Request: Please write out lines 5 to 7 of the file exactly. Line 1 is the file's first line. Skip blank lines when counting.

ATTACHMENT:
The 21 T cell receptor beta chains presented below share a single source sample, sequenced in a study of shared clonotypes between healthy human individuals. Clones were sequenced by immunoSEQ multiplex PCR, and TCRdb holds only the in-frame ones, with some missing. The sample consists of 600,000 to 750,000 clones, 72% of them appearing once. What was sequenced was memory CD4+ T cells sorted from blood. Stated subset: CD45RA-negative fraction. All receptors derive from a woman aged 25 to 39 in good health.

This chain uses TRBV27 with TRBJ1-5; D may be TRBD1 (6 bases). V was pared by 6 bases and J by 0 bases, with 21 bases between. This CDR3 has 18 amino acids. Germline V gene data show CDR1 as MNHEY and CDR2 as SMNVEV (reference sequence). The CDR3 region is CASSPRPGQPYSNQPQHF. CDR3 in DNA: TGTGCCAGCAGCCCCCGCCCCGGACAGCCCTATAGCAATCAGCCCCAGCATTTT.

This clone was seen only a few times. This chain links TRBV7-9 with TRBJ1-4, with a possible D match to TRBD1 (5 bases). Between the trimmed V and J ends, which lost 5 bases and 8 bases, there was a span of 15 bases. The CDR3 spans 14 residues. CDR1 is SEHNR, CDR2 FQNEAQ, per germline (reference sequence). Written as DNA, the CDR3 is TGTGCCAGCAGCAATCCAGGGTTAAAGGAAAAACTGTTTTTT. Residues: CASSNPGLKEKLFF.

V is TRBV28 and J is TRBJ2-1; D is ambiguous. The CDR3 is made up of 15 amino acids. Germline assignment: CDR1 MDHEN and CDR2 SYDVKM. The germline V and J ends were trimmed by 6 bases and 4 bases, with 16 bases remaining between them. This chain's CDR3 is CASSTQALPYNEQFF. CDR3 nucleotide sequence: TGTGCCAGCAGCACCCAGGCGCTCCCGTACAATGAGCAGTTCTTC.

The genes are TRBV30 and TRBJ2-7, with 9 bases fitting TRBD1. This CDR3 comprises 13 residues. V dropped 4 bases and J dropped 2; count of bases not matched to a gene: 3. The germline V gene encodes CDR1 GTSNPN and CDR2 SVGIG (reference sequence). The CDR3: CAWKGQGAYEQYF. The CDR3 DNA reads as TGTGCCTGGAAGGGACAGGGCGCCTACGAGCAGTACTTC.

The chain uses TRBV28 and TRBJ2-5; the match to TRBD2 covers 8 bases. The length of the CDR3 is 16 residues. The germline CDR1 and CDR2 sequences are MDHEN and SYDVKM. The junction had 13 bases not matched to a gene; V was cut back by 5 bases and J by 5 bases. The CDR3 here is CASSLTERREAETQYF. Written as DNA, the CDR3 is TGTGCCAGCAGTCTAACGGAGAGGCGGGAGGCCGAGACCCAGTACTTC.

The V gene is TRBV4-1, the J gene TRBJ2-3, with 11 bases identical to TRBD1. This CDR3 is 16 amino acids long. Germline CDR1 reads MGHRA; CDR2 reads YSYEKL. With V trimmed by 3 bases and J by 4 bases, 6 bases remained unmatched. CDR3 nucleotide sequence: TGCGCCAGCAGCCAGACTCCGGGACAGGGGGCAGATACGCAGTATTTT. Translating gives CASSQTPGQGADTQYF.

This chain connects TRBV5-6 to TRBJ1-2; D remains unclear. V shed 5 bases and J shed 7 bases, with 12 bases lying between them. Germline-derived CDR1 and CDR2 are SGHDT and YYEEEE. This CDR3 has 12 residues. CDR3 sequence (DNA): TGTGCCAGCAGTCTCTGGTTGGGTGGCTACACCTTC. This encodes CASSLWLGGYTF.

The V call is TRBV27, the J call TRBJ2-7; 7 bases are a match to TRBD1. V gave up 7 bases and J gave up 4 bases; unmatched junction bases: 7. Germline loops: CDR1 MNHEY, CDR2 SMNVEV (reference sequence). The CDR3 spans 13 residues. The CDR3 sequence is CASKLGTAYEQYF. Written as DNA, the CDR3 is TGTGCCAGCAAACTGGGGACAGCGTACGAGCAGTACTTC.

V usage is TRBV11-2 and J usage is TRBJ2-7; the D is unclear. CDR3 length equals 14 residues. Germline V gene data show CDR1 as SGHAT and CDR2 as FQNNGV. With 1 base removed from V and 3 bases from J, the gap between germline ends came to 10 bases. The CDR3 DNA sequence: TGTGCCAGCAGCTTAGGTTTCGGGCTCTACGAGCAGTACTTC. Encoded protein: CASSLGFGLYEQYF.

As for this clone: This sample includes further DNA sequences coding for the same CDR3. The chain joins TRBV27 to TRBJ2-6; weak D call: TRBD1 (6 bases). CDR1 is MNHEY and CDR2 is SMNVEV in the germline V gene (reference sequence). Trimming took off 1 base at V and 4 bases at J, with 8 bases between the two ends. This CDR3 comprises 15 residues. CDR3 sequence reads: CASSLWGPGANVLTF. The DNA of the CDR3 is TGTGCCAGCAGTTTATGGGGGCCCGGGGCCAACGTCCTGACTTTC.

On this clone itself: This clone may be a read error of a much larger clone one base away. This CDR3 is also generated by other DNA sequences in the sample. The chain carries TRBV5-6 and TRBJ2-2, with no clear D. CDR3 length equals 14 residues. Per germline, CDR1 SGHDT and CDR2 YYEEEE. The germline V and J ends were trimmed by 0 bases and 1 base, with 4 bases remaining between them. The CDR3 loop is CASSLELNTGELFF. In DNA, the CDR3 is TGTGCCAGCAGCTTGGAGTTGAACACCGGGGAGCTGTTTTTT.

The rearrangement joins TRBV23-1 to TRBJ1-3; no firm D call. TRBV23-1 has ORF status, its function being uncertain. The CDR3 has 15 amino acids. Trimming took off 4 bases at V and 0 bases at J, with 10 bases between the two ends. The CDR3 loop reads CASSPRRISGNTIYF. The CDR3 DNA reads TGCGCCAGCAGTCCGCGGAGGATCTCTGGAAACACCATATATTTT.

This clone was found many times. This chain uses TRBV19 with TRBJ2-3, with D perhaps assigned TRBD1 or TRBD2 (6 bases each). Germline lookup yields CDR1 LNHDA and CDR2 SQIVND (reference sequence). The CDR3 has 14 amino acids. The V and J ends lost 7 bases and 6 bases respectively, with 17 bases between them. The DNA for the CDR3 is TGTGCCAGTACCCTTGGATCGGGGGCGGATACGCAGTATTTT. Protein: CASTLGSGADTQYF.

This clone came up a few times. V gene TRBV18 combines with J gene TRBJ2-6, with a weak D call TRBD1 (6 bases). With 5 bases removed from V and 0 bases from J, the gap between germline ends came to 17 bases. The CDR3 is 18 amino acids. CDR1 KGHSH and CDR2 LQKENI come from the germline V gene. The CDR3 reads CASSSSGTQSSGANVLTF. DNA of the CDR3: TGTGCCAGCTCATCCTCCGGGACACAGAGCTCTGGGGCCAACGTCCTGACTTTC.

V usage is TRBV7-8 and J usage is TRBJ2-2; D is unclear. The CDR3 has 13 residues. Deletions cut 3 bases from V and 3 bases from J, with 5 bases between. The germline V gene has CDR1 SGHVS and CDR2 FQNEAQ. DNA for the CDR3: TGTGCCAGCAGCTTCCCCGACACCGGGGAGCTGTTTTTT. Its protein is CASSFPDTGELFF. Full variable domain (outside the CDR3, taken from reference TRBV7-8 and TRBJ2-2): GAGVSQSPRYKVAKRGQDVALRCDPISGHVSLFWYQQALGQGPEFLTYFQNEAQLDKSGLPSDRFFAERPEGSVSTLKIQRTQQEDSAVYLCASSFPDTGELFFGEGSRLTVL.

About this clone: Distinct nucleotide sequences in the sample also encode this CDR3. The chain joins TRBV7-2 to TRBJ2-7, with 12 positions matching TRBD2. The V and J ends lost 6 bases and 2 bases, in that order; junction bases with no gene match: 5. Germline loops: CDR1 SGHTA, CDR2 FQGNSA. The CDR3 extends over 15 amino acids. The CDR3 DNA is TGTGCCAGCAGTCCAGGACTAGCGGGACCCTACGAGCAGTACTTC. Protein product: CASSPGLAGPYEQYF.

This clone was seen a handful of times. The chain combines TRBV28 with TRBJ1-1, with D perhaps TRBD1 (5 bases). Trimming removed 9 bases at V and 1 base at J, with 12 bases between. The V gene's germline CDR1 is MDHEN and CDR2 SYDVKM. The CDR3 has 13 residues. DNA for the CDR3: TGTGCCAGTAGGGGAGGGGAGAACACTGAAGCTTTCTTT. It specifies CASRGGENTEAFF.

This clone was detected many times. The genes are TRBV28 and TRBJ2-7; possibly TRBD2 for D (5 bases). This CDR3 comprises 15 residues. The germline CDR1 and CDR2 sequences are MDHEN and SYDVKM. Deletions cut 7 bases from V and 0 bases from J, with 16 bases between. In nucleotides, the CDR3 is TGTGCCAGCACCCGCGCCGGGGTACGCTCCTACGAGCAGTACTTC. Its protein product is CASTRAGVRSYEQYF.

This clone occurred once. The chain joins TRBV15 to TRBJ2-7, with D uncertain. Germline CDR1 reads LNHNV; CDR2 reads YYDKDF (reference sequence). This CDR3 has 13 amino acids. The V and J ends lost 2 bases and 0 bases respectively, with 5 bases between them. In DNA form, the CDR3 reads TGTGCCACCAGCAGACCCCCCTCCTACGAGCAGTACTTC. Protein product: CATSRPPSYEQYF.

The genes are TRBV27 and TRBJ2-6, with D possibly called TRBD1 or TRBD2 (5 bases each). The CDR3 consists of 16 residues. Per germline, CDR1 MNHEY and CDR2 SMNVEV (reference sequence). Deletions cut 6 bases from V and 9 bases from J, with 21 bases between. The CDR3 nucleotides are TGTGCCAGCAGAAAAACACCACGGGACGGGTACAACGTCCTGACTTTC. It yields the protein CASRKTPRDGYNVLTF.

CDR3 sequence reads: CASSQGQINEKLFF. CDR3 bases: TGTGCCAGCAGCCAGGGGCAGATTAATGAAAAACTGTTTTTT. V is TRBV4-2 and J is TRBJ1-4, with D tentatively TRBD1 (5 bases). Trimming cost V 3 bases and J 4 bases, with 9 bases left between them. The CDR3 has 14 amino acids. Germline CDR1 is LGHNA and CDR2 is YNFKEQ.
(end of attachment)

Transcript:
The genes are TRBV30 and TRBJ2-7, with 9 bases fitting TRBD1. This CDR3 comprises 13 residues. V dropped 4 bases and J dropped 2; count of bases not matched to a gene: 3. The germline V gene encodes CDR1 GTSNPN and CDR2 SVGIG (reference sequence). The CDR3: CAWKGQGAYEQYF. The CDR3 DNA reads as TGTGCCTGGAAGGGACAGGGCGCCTACGAGCAGTACTTC.

The chain uses TRBV28 and TRBJ2-5; the match to TRBD2 covers 8 bases. The length of the CDR3 is 16 residues. The germline CDR1 and CDR2 sequences are MDHEN and SYDVKM. The junction had 13 bases not matched to a gene; V was cut back by 5 bases and J by 5 bases. The CDR3 here is CASSLTERREAETQYF. Written as DNA, the CDR3 is TGTGCCAGCAGTCTAACGGAGAGGCGGGAGGCCGAGACCCAGTACTTC.

The V gene is TRBV4-1, the J gene TRBJ2-3, with 11 bases identical to TRBD1. This CDR3 is 16 amino acids long. Germline CDR1 reads MGHRA; CDR2 reads YSYEKL. With V trimmed by 3 bases and J by 4 bases, 6 bases remained unmatched. CDR3 nucleotide sequence: TGCGCCAGCAGCCAGACTCCGGGACAGGGGGCAGATACGCAGTATTTT. Translating gives CASSQTPGQGADTQYF.